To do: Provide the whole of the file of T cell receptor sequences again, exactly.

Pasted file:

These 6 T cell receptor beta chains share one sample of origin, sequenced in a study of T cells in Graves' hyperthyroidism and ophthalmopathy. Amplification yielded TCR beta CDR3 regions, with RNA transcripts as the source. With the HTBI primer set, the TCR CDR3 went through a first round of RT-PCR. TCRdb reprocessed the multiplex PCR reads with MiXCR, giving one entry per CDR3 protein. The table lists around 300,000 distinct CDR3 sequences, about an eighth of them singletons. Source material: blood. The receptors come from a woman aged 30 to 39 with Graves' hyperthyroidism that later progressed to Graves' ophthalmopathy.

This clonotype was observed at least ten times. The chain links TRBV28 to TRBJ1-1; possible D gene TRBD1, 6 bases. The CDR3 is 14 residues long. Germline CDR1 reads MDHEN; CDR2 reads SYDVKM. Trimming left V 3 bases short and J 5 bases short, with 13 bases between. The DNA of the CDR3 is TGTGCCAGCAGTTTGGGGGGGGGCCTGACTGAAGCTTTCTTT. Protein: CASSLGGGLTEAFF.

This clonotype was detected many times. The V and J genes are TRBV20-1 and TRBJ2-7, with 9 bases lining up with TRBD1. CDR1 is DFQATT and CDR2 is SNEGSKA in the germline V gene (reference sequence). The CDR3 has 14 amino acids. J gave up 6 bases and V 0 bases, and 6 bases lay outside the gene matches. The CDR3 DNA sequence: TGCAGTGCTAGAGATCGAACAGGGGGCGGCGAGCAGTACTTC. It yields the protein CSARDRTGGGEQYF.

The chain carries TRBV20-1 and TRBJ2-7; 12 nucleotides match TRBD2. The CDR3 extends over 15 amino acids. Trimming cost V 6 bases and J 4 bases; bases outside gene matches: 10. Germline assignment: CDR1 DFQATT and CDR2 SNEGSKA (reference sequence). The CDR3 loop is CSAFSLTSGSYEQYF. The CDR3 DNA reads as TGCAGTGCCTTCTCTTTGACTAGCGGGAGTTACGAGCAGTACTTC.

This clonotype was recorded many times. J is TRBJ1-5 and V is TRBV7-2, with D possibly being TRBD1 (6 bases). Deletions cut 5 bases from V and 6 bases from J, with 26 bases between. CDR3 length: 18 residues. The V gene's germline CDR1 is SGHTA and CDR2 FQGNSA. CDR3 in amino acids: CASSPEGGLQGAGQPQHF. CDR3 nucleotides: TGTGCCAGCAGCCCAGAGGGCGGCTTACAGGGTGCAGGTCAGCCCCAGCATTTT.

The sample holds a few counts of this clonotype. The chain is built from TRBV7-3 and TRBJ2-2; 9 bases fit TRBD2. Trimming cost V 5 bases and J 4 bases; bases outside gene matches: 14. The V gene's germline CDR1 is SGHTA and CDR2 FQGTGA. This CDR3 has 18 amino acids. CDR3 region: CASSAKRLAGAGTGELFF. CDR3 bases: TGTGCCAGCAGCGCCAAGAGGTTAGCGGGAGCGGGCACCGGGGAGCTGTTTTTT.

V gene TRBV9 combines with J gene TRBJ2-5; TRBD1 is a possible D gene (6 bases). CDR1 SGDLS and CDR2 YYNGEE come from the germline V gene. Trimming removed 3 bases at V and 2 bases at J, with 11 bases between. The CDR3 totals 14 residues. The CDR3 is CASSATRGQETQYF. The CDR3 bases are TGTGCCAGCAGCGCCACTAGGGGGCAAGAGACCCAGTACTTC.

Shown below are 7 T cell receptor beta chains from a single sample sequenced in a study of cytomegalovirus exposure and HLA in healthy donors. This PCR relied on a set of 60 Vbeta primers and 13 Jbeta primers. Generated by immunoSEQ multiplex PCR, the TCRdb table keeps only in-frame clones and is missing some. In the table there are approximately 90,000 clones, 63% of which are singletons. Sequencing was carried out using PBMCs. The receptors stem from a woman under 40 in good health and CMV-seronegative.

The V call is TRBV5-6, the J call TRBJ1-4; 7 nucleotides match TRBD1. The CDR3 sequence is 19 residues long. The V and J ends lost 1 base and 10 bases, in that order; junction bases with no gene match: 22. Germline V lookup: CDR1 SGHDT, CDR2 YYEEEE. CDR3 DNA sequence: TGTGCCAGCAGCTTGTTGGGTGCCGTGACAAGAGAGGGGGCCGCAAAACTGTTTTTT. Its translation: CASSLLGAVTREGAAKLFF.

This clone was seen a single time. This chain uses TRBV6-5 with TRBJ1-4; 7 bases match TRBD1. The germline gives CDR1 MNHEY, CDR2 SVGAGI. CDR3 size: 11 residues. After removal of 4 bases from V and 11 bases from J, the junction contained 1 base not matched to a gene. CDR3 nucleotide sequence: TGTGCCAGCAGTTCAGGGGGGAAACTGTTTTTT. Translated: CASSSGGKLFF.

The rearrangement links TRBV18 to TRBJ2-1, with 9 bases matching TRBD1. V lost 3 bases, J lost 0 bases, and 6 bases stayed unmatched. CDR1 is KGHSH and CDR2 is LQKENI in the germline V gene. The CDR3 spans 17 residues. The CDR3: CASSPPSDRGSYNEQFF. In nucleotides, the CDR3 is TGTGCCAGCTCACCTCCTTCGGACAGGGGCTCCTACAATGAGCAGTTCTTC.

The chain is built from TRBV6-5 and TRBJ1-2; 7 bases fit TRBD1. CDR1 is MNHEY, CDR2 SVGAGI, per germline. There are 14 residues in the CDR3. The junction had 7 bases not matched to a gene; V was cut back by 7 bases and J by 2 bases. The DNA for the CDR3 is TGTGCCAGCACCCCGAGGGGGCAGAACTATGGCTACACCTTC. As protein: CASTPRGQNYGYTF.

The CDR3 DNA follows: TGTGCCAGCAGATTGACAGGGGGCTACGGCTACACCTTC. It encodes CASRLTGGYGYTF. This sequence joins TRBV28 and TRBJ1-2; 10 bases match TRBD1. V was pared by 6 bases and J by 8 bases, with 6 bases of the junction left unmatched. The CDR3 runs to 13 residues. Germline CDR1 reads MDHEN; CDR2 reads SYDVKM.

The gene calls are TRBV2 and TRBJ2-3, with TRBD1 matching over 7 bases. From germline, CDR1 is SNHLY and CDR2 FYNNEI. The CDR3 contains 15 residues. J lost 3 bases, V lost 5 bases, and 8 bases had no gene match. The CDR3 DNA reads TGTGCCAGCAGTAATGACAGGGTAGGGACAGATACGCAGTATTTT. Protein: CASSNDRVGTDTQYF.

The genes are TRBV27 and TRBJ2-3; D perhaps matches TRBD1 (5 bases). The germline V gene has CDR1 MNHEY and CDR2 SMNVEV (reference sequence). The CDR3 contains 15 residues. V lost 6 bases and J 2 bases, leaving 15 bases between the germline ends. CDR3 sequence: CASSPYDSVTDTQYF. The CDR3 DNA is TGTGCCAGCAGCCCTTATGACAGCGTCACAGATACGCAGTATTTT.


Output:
These 6 T cell receptor beta chains share one sample of origin, sequenced in a study of T cells in Graves' hyperthyroidism and ophthalmopathy. Amplification yielded TCR beta CDR3 regions, with RNA transcripts as the source. With the HTBI primer set, the TCR CDR3 went through a first round of RT-PCR. TCRdb reprocessed the multiplex PCR reads with MiXCR, giving one entry per CDR3 protein. The table lists around 300,000 distinct CDR3 sequences, about an eighth of them singletons. Source material: blood. The receptors come from a woman aged 30 to 39 with Graves' hyperthyroidism that later progressed to Graves' ophthalmopathy.

This clonotype was observed at least ten times. The chain links TRBV28 to TRBJ1-1; possible D gene TRBD1, 6 bases. The CDR3 is 14 residues long. Germline CDR1 reads MDHEN; CDR2 reads SYDVKM. Trimming left V 3 bases short and J 5 bases short, with 13 bases between. The DNA of the CDR3 is TGTGCCAGCAGTTTGGGGGGGGGCCTGACTGAAGCTTTCTTT. Protein: CASSLGGGLTEAFF.

This clonotype was detected many times. The V and J genes are TRBV20-1 and TRBJ2-7, with 9 bases lining up with TRBD1. CDR1 is DFQATT and CDR2 is SNEGSKA in the germline V gene (reference sequence). The CDR3 has 14 amino acids. J gave up 6 bases and V 0 bases, and 6 bases lay outside the gene matches. The CDR3 DNA sequence: TGCAGTGCTAGAGATCGAACAGGGGGCGGCGAGCAGTACTTC. It yields the protein CSARDRTGGGEQYF.

The chain carries TRBV20-1 and TRBJ2-7; 12 nucleotides match TRBD2. The CDR3 extends over 15 amino acids. Trimming cost V 6 bases and J 4 bases; bases outside gene matches: 10. Germline assignment: CDR1 DFQATT and CDR2 SNEGSKA (reference sequence). The CDR3 loop is CSAFSLTSGSYEQYF. The CDR3 DNA reads as TGCAGTGCCTTCTCTTTGACTAGCGGGAGTTACGAGCAGTACTTC.

This clonotype was recorded many times. J is TRBJ1-5 and V is TRBV7-2, with D possibly being TRBD1 (6 bases). Deletions cut 5 bases from V and 6 bases from J, with 26 bases between. CDR3 length: 18 residues. The V gene's germline CDR1 is SGHTA and CDR2 FQGNSA. CDR3 in amino acids: CASSPEGGLQGAGQPQHF. CDR3 nucleotides: TGTGCCAGCAGCCCAGAGGGCGGCTTACAGGGTGCAGGTCAGCCCCAGCATTTT.

The sample holds a few counts of this clonotype. The chain is built from TRBV7-3 and TRBJ2-2; 9 bases fit TRBD2. Trimming cost V 5 bases and J 4 bases; bases outside gene matches: 14. The V gene's germline CDR1 is SGHTA and CDR2 FQGTGA. This CDR3 has 18 amino acids. CDR3 region: CASSAKRLAGAGTGELFF. CDR3 bases: TGTGCCAGCAGCGCCAAGAGGTTAGCGGGAGCGGGCACCGGGGAGCTGTTTTTT.

V gene TRBV9 combines with J gene TRBJ2-5; TRBD1 is a possible D gene (6 bases). CDR1 SGDLS and CDR2 YYNGEE come from the germline V gene. Trimming removed 3 bases at V and 2 bases at J, with 11 bases between. The CDR3 totals 14 residues. The CDR3 is CASSATRGQETQYF. The CDR3 bases are TGTGCCAGCAGCGCCACTAGGGGGCAAGAGACCCAGTACTTC.

Shown below are 7 T cell receptor beta chains from a single sample sequenced in a study of cytomegalovirus exposure and HLA in healthy donors. This PCR relied on a set of 60 Vbeta primers and 13 Jbeta primers. Generated by immunoSEQ multiplex PCR, the TCRdb table keeps only in-frame clones and is missing some. In the table there are approximately 90,000 clones, 63% of which are singletons. Sequencing was carried out using PBMCs. The receptors stem from a woman under 40 in good health and CMV-seronegative.

The V call is TRBV5-6, the J call TRBJ1-4; 7 nucleotides match TRBD1. The CDR3 sequence is 19 residues long. The V and J ends lost 1 base and 10 bases, in that order; junction bases with no gene match: 22. Germline V lookup: CDR1 SGHDT, CDR2 YYEEEE. CDR3 DNA sequence: TGTGCCAGCAGCTTGTTGGGTGCCGTGACAAGAGAGGGGGCCGCAAAACTGTTTTTT. Its translation: CASSLLGAVTREGAAKLFF.

This clone was seen a single time. This chain uses TRBV6-5 with TRBJ1-4; 7 bases match TRBD1. The germline gives CDR1 MNHEY, CDR2 SVGAGI. CDR3 size: 11 residues. After removal of 4 bases from V and 11 bases from J, the junction contained 1 base not matched to a gene. CDR3 nucleotide sequence: TGTGCCAGCAGTTCAGGGGGGAAACTGTTTTTT. Translated: CASSSGGKLFF.

The rearrangement links TRBV18 to TRBJ2-1, with 9 bases matching TRBD1. V lost 3 bases, J lost 0 bases, and 6 bases stayed unmatched. CDR1 is KGHSH and CDR2 is LQKENI in the germline V gene. The CDR3 spans 17 residues. The CDR3: CASSPPSDRGSYNEQFF. In nucleotides, the CDR3 is TGTGCCAGCTCACCTCCTTCGGACAGGGGCTCCTACAATGAGCAGTTCTTC.

The chain is built from TRBV6-5 and TRBJ1-2; 7 bases fit TRBD1. CDR1 is MNHEY, CDR2 SVGAGI, per germline. There are 14 residues in the CDR3. The junction had 7 bases not matched to a gene; V was cut back by 7 bases and J by 2 bases. The DNA for the CDR3 is TGTGCCAGCACCCCGAGGGGGCAGAACTATGGCTACACCTTC. As protein: CASTPRGQNYGYTF.

The CDR3 DNA follows: TGTGCCAGCAGATTGACAGGGGGCTACGGCTACACCTTC. It encodes CASRLTGGYGYTF. This sequence joins TRBV28 and TRBJ1-2; 10 bases match TRBD1. V was pared by 6 bases and J by 8 bases, with 6 bases of the junction left unmatched. The CDR3 runs to 13 residues. Germline CDR1 reads MDHEN; CDR2 reads SYDVKM.

The gene calls are TRBV2 and TRBJ2-3, with TRBD1 matching over 7 bases. From germline, CDR1 is SNHLY and CDR2 FYNNEI. The CDR3 contains 15 residues. J lost 3 bases, V lost 5 bases, and 8 bases had no gene match. The CDR3 DNA reads TGTGCCAGCAGTAATGACAGGGTAGGGACAGATACGCAGTATTTT. Protein: CASSNDRVGTDTQYF.

The genes are TRBV27 and TRBJ2-3; D perhaps matches TRBD1 (5 bases). The germline V gene has CDR1 MNHEY and CDR2 SMNVEV (reference sequence). The CDR3 contains 15 residues. V lost 6 bases and J 2 bases, leaving 15 bases between the germline ends. CDR3 sequence: CASSPYDSVTDTQYF. The CDR3 DNA is TGTGCCAGCAGCCCTTATGACAGCGTCACAGATACGCAGTATTTT.